Let me just make a couple of comments without really thinking to refine the point I’m trying to make. As an American, I worry that we’re being left behind. I see other nations and how their governments are helping their corporations with all sorts of new environmental technologies. As a resident of Taiwan who would like to see the nation do well, I worry whether, for example, the recent reduction in feed-in tariffs will ruin the prospect of Taiwan becoming a wind farm center. Of course private industry is better than government, but aren’t there plenty of examples of how government involvement was indispensable to get things off the ground and thriving? (I’m too lazy to google this with lunch approaching.)
Ugh don’t get me started on Taiwan. If a country supposedly acknowledges climate change, but then iniates shut downs on all its nuclear power plants and replaces them with frickin coal plants, WTH is the difference? Or trees… has there been any attempt whatsoever to limit tree-cutting? In Linkou there used to be tons of native forest. But they’d rather have a huge paved over public space with nothing on it (not even benches or any kind of shade) than just leave the trees there.
Well… that’s a typical example of the left hand of the government not knowing what the right hand is doing.
Fossil fuels are cheap mostly because they’re subsidized. Apart from the obvious fact that externalities (pollution and its consequences) are magicked away by government intervention, Taiwan explicitly subsidizes electric power generation to a ridiculously low price.
In short, there would be no need for this kind of “support” if the dice weren’t loaded in the first place.
I’m not even sure if there’s a place for government subsidy of promising technologies. It caused a lot of misguided exuberance in both the US and Taiwan, resulting in some high-profile failures. Now of course capitalism unbridled results in a lot of failures too, but at least the people doing the failing are spending their own money.
Is this true? It’s the first I’ve heard of it.
If this subsidy was dropped it most certainly would result in many people eating crow and jumping on the wind/solar team. It might even drive some IQ energy toward innovation.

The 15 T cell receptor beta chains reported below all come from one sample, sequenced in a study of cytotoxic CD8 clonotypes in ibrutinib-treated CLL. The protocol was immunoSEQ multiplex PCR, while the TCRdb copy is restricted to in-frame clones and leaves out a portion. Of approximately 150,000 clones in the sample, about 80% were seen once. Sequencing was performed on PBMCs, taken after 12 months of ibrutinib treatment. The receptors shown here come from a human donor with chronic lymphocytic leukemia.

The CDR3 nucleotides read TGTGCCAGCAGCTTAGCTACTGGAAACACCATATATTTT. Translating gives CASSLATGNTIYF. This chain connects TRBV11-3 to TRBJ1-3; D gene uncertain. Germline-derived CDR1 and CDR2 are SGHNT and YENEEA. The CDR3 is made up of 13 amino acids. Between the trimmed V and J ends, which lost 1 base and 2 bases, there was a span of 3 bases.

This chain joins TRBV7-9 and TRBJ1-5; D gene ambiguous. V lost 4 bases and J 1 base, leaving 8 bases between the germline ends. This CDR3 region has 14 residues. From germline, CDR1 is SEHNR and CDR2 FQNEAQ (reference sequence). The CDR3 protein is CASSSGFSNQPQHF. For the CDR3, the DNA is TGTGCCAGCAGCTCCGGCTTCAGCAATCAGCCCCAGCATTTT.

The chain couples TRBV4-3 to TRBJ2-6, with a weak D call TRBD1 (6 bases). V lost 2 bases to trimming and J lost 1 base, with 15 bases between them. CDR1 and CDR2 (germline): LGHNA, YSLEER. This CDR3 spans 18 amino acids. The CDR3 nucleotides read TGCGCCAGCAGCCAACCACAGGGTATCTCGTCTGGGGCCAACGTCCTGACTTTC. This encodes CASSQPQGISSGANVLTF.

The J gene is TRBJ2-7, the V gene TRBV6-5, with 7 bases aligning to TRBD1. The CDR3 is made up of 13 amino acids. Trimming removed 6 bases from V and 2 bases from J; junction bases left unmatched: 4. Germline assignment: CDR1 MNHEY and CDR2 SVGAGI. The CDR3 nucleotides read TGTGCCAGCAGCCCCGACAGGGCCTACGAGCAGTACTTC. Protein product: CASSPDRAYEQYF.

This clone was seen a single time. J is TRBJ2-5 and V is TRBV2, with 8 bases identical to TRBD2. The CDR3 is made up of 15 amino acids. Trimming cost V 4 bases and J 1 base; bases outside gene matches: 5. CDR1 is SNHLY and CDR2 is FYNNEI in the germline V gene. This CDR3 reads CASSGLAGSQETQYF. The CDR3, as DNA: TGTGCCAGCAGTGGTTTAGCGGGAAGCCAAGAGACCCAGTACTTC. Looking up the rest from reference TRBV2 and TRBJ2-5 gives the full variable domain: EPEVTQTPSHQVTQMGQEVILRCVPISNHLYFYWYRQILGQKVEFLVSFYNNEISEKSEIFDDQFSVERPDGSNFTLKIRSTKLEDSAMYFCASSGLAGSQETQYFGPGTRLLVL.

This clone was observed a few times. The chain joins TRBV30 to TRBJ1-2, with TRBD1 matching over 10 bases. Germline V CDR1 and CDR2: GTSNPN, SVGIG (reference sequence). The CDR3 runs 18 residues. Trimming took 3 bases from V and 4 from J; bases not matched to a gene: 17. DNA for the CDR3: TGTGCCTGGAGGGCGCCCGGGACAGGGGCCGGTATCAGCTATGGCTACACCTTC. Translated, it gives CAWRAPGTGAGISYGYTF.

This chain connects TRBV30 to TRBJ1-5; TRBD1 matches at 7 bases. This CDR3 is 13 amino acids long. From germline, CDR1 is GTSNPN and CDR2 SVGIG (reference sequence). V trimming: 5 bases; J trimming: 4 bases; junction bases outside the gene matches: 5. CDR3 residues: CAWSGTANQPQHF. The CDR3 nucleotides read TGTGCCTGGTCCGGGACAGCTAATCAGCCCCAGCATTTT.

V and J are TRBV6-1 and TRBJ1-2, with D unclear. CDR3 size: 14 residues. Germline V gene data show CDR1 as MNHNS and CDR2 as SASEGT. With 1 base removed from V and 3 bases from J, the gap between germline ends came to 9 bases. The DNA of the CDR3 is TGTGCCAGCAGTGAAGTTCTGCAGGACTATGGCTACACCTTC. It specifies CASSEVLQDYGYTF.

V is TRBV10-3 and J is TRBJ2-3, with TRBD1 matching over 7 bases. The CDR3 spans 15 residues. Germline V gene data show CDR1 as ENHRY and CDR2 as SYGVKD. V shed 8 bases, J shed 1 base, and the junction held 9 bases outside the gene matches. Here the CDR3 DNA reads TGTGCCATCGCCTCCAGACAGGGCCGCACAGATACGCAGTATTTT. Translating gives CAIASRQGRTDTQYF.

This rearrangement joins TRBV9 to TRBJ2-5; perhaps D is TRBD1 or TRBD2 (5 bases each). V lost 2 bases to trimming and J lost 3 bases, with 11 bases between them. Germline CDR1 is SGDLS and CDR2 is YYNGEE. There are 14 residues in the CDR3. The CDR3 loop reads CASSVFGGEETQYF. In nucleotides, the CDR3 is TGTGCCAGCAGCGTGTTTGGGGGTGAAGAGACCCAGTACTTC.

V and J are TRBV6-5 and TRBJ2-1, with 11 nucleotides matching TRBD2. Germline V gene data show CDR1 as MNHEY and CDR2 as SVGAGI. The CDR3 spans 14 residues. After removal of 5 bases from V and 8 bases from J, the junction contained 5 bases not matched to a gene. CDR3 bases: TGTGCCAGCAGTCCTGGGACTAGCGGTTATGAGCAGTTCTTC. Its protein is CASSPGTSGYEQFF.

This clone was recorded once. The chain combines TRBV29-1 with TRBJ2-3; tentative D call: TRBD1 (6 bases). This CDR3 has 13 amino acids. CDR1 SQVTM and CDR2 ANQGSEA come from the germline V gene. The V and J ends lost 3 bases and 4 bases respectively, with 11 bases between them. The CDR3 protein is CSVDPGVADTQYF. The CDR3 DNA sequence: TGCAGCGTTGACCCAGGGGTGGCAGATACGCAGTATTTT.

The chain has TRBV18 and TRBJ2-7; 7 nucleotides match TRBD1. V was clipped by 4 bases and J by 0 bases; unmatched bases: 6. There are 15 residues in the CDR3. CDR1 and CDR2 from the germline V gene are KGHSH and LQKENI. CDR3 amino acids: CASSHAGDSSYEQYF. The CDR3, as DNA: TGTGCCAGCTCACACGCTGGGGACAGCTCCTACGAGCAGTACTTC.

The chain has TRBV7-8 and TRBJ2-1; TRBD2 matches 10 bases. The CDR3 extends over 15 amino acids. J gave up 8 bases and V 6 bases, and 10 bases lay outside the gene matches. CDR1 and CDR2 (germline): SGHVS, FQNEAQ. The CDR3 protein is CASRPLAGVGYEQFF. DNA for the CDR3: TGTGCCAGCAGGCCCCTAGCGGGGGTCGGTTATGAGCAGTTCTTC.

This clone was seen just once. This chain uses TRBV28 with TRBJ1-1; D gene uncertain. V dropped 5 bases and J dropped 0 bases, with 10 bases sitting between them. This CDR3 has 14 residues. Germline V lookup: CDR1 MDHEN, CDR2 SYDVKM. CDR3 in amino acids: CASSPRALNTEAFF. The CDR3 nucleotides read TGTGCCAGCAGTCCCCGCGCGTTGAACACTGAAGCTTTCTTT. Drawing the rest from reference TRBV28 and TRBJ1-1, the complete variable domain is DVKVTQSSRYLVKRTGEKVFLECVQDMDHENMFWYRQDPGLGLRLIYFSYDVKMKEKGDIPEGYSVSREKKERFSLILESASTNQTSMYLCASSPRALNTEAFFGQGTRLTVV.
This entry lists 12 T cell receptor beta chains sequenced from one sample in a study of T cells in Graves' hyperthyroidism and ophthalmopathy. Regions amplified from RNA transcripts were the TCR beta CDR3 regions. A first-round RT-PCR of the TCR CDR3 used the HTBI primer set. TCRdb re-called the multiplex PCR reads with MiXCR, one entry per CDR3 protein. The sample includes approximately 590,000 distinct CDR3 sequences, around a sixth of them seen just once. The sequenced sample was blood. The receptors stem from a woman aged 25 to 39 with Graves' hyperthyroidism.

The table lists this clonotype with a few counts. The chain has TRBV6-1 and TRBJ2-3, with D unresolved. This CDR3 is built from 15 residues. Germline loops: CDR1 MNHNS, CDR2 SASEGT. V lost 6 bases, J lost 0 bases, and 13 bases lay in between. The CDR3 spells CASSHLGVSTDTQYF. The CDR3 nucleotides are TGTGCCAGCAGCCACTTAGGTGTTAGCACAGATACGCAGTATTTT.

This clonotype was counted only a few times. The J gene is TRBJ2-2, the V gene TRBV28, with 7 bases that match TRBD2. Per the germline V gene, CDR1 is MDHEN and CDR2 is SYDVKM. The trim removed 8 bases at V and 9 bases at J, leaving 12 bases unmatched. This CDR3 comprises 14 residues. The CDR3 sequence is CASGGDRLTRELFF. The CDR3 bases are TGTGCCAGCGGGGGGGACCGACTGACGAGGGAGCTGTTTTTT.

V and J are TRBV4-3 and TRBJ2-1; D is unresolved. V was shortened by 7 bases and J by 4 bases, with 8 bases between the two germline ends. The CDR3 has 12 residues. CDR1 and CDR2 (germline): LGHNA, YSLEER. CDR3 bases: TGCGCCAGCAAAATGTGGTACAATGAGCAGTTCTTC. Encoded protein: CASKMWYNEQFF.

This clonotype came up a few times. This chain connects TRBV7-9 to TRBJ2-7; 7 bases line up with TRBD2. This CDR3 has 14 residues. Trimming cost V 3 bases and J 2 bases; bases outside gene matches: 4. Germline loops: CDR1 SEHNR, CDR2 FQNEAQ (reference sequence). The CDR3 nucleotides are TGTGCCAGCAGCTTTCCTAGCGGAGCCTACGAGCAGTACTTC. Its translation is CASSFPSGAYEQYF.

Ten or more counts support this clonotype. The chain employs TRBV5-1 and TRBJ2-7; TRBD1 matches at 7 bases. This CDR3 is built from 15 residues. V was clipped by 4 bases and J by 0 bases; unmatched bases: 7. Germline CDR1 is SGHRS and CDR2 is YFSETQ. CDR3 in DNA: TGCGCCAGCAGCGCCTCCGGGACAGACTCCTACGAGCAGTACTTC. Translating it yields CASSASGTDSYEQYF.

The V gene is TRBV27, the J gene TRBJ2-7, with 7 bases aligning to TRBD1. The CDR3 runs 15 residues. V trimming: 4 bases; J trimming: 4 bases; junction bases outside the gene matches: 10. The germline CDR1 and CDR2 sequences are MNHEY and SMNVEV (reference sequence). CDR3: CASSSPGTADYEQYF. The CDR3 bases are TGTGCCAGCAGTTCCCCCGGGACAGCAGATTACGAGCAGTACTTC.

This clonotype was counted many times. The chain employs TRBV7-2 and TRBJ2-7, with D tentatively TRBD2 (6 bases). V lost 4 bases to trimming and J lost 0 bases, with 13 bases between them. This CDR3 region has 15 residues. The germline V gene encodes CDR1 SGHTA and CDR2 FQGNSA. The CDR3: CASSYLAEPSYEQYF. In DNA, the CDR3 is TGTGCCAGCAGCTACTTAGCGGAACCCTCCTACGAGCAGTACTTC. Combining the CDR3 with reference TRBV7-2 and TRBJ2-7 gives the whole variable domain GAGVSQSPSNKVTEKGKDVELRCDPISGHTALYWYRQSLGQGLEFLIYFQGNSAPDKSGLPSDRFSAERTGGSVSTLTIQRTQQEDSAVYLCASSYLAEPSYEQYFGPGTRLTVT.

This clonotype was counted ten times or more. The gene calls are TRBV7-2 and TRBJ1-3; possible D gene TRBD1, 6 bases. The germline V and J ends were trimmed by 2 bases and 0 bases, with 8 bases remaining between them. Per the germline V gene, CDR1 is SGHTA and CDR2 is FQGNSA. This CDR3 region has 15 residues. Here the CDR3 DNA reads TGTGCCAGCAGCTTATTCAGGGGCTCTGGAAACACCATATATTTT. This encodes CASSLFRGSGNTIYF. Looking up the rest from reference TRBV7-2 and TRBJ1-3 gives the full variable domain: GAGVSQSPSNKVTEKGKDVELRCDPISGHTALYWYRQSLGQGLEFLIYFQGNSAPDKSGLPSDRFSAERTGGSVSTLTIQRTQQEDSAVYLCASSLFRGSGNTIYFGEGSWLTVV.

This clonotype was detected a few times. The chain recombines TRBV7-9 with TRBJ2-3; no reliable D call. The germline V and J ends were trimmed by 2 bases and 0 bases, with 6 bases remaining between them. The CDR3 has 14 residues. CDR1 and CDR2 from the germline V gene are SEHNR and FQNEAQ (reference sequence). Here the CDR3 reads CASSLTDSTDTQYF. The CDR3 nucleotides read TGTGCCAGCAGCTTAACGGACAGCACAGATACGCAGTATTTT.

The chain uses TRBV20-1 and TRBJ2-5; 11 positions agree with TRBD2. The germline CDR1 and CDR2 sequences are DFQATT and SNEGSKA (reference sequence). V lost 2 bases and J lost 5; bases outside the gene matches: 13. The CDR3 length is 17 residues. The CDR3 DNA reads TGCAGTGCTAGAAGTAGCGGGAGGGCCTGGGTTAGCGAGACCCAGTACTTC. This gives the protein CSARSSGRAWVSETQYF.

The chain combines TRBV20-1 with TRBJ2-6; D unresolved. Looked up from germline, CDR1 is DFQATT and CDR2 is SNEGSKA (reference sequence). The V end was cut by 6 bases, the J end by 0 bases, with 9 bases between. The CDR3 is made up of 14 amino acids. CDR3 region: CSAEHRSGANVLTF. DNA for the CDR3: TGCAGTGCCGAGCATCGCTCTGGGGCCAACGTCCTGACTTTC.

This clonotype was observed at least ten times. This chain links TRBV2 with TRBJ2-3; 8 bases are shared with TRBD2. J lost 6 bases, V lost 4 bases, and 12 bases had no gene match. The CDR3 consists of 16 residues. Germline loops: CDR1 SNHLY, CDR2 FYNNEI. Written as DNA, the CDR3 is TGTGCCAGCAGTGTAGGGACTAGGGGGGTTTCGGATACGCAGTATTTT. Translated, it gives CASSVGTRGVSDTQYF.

I don’t know who the ‘we’ you are referring to is, but the predictions of climate scientists have been accurate to those who are honest with themselves and others and can understand the data correctly.
The predications of climate scientists have been accurate and the trends confirm their theories. If you think otherwise, it is for political/power reasons and you want to identify with certain power groups, or you are simply misinformed.
Some people choose to see what they want, some people look at the evidence and data and base conclusions on factual evidence. Climate skeptics do not. They are delusional, and willfully so.
Data, empirical evidence, and demonstrable scientfic theories that can proven and confirmed with data and statistics are not political.
Ignoring scientific truths because of political biases and pretending nothing is happening is what is stupid. Ignoring trends that are demonstrable with facts, data, and evidence is stupid. Politicizing scientific truth for the sake of debating for the sport of it is stupid.
The data confirms the veracity of the claims of climate scientists that man made climate change is occuring, and to deny it at this point is either a political power play or plain ignorance.
The government sets power prices, and has done for decades. Since this basically amounts to decreeing that 1+1 must equal 3, Communist-style, there are only two possible outcomes: the power company goes bankrupt, or the government makes up the shortfall. Since Taipower basically is the government, the latter course of action is pretty straightforward.
Most other countries have equally ingenious ways of subsidizing fossil fuels, or the electricity produced from them. The amusing part is this: about 10 years ago, economists and other self-proclaimed experts were insisting that solar would have to reach an installation cost of $1/watt to be competitive with (subsidized) fossil fuels. I guess they were confident that would never happen: at the time, it was about $2.50/watt. The current price is around $0.8/watt. The economists have gone fairly quiet on this issue.
In fact the recent warming trends indicate that climate models may have under estimated the speed of climate change.
That’s only one year, but then again the last four years were historically the hottest on record !